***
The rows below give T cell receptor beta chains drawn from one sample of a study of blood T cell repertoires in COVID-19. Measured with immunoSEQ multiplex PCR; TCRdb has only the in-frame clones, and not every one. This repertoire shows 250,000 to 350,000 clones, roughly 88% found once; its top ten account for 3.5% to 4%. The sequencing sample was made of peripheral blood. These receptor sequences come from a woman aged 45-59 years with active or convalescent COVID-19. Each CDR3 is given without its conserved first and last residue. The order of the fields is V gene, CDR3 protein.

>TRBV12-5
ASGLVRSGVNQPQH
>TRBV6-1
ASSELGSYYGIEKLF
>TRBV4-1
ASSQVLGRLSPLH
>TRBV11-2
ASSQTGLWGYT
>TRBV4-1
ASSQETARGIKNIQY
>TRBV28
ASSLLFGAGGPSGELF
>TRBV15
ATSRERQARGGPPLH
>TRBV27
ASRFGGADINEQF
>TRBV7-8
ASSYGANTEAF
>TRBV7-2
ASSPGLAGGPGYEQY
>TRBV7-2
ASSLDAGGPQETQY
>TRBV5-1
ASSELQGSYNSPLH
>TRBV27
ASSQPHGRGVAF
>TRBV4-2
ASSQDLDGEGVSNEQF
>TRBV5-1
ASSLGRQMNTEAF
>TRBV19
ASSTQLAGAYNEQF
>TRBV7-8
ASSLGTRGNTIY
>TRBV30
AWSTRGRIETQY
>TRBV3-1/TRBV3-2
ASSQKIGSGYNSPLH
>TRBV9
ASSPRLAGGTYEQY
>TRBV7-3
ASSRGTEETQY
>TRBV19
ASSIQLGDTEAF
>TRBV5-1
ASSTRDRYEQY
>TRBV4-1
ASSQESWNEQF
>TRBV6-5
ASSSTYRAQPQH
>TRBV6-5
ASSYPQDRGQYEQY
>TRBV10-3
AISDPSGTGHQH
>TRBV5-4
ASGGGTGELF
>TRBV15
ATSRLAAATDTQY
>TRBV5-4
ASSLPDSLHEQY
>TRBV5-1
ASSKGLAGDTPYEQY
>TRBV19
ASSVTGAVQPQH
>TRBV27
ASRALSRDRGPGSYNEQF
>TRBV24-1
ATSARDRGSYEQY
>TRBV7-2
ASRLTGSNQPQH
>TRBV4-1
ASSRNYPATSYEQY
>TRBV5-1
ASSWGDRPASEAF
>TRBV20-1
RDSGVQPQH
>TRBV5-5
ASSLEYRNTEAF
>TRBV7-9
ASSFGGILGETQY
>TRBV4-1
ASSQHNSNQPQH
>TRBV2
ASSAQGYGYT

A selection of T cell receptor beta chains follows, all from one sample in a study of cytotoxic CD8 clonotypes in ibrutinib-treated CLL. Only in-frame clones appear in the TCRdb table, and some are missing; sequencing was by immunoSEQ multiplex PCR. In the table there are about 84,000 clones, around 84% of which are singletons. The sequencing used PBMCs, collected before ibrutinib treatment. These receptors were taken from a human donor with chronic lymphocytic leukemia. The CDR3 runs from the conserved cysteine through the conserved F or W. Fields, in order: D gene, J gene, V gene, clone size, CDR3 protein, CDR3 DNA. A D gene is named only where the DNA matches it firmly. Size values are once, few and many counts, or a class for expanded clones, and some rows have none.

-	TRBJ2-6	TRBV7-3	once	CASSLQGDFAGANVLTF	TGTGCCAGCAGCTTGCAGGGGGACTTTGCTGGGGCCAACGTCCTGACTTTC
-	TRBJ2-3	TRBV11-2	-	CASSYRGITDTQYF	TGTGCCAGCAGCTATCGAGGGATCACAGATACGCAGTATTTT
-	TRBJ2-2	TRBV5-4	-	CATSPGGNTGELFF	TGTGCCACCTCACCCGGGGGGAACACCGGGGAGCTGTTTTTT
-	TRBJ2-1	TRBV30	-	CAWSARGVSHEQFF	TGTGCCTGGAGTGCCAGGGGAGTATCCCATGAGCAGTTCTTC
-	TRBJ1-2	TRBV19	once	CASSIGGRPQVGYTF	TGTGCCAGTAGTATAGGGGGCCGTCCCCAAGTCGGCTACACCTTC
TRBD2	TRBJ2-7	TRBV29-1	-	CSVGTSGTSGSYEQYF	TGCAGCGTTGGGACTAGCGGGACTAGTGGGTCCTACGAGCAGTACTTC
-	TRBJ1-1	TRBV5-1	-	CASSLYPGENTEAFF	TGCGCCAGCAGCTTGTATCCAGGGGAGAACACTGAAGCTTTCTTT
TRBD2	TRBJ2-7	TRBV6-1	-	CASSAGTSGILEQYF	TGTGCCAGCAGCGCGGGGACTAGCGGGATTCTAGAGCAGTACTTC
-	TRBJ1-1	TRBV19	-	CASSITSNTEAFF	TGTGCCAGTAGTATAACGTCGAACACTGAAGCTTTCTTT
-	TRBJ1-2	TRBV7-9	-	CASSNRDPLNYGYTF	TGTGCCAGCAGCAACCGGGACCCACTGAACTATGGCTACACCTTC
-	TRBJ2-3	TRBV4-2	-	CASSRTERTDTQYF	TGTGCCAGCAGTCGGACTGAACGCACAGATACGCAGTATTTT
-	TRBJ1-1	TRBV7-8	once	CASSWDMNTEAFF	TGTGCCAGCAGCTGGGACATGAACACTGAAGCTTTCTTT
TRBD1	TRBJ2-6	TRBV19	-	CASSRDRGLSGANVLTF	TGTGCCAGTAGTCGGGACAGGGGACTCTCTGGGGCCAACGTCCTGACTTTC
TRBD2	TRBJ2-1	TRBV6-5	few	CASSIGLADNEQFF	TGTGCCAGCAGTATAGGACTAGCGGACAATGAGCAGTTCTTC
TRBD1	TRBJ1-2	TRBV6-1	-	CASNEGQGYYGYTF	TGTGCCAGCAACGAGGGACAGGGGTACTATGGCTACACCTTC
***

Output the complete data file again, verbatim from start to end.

The rows below give T cell receptor beta chains drawn from one sample of a study of blood T cell repertoires in COVID-19. Measured with immunoSEQ multiplex PCR; TCRdb has only the in-frame clones, and not every one. This repertoire shows 250,000 to 350,000 clones, roughly 88% found once; its top ten account for 3.5% to 4%. The sequencing sample was made of peripheral blood. These receptor sequences come from a woman aged 45-59 years with active or convalescent COVID-19. Each CDR3 is given without its conserved first and last residue. The order of the fields is V gene, CDR3 protein.

>TRBV12-5
ASGLVRSGVNQPQH
>TRBV6-1
ASSELGSYYGIEKLF
>TRBV4-1
ASSQVLGRLSPLH
>TRBV11-2
ASSQTGLWGYT
>TRBV4-1
ASSQETARGIKNIQY
>TRBV28
ASSLLFGAGGPSGELF
>TRBV15
ATSRERQARGGPPLH
>TRBV27
ASRFGGADINEQF
>TRBV7-8
ASSYGANTEAF
>TRBV7-2
ASSPGLAGGPGYEQY
>TRBV7-2
ASSLDAGGPQETQY
>TRBV5-1
ASSELQGSYNSPLH
>TRBV27
ASSQPHGRGVAF
>TRBV4-2
ASSQDLDGEGVSNEQF
>TRBV5-1
ASSLGRQMNTEAF
>TRBV19
ASSTQLAGAYNEQF
>TRBV7-8
ASSLGTRGNTIY
>TRBV30
AWSTRGRIETQY
>TRBV3-1/TRBV3-2
ASSQKIGSGYNSPLH
>TRBV9
ASSPRLAGGTYEQY
>TRBV7-3
ASSRGTEETQY
>TRBV19
ASSIQLGDTEAF
>TRBV5-1
ASSTRDRYEQY
>TRBV4-1
ASSQESWNEQF
>TRBV6-5
ASSSTYRAQPQH
>TRBV6-5
ASSYPQDRGQYEQY
>TRBV10-3
AISDPSGTGHQH
>TRBV5-4
ASGGGTGELF
>TRBV15
ATSRLAAATDTQY
>TRBV5-4
ASSLPDSLHEQY
>TRBV5-1
ASSKGLAGDTPYEQY
>TRBV19
ASSVTGAVQPQH
>TRBV27
ASRALSRDRGPGSYNEQF
>TRBV24-1
ATSARDRGSYEQY
>TRBV7-2
ASRLTGSNQPQH
>TRBV4-1
ASSRNYPATSYEQY
>TRBV5-1
ASSWGDRPASEAF
>TRBV20-1
RDSGVQPQH
>TRBV5-5
ASSLEYRNTEAF
>TRBV7-9
ASSFGGILGETQY
>TRBV4-1
ASSQHNSNQPQH
>TRBV2
ASSAQGYGYT

A selection of T cell receptor beta chains follows, all from one sample in a study of cytotoxic CD8 clonotypes in ibrutinib-treated CLL. Only in-frame clones appear in the TCRdb table, and some are missing; sequencing was by immunoSEQ multiplex PCR. In the table there are about 84,000 clones, around 84% of which are singletons. The sequencing used PBMCs, collected before ibrutinib treatment. These receptors were taken from a human donor with chronic lymphocytic leukemia. The CDR3 runs from the conserved cysteine through the conserved F or W. Fields, in order: D gene, J gene, V gene, clone size, CDR3 protein, CDR3 DNA. A D gene is named only where the DNA matches it firmly. Size values are once, few and many counts, or a class for expanded clones, and some rows have none.

-	TRBJ2-6	TRBV7-3	once	CASSLQGDFAGANVLTF	TGTGCCAGCAGCTTGCAGGGGGACTTTGCTGGGGCCAACGTCCTGACTTTC
-	TRBJ2-3	TRBV11-2	-	CASSYRGITDTQYF	TGTGCCAGCAGCTATCGAGGGATCACAGATACGCAGTATTTT
-	TRBJ2-2	TRBV5-4	-	CATSPGGNTGELFF	TGTGCCACCTCACCCGGGGGGAACACCGGGGAGCTGTTTTTT
-	TRBJ2-1	TRBV30	-	CAWSARGVSHEQFF	TGTGCCTGGAGTGCCAGGGGAGTATCCCATGAGCAGTTCTTC
-	TRBJ1-2	TRBV19	once	CASSIGGRPQVGYTF	TGTGCCAGTAGTATAGGGGGCCGTCCCCAAGTCGGCTACACCTTC
TRBD2	TRBJ2-7	TRBV29-1	-	CSVGTSGTSGSYEQYF	TGCAGCGTTGGGACTAGCGGGACTAGTGGGTCCTACGAGCAGTACTTC
-	TRBJ1-1	TRBV5-1	-	CASSLYPGENTEAFF	TGCGCCAGCAGCTTGTATCCAGGGGAGAACACTGAAGCTTTCTTT
TRBD2	TRBJ2-7	TRBV6-1	-	CASSAGTSGILEQYF	TGTGCCAGCAGCGCGGGGACTAGCGGGATTCTAGAGCAGTACTTC
-	TRBJ1-1	TRBV19	-	CASSITSNTEAFF	TGTGCCAGTAGTATAACGTCGAACACTGAAGCTTTCTTT
-	TRBJ1-2	TRBV7-9	-	CASSNRDPLNYGYTF	TGTGCCAGCAGCAACCGGGACCCACTGAACTATGGCTACACCTTC
-	TRBJ2-3	TRBV4-2	-	CASSRTERTDTQYF	TGTGCCAGCAGTCGGACTGAACGCACAGATACGCAGTATTTT
-	TRBJ1-1	TRBV7-8	once	CASSWDMNTEAFF	TGTGCCAGCAGCTGGGACATGAACACTGAAGCTTTCTTT
TRBD1	TRBJ2-6	TRBV19	-	CASSRDRGLSGANVLTF	TGTGCCAGTAGTCGGGACAGGGGACTCTCTGGGGCCAACGTCCTGACTTTC
TRBD2	TRBJ2-1	TRBV6-5	few	CASSIGLADNEQFF	TGTGCCAGCAGTATAGGACTAGCGGACAATGAGCAGTTCTTC
TRBD1	TRBJ1-2	TRBV6-1	-	CASNEGQGYYGYTF	TGTGCCAGCAACGAGGGACAGGGGTACTATGGCTACACCTTC